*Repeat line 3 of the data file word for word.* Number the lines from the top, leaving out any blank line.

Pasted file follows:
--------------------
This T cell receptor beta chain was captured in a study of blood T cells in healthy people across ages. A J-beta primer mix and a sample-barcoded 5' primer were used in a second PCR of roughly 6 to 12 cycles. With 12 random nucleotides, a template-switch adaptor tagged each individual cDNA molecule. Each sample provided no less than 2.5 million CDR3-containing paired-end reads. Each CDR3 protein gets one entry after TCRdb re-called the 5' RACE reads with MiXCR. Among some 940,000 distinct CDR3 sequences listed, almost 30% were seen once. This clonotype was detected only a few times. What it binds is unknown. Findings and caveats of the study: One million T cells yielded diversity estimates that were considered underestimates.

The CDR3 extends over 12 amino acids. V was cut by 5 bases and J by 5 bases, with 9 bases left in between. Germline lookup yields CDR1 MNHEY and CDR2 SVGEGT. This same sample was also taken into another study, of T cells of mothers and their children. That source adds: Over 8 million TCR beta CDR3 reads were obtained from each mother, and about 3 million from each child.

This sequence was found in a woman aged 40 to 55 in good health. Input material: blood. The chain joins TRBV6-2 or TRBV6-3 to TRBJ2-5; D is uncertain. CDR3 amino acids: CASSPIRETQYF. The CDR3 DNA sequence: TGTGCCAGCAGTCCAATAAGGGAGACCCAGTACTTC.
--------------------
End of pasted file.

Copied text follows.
This sequence was found in a woman aged 40 to 55 in good health. Input material: blood. The chain joins TRBV6-2 or TRBV6-3 to TRBJ2-5; D is uncertain. CDR3 amino acids: CASSPIRETQYF. The CDR3 DNA sequence: TGTGCCAGCAGTCCAATAAGGGAGACCCAGTACTTC.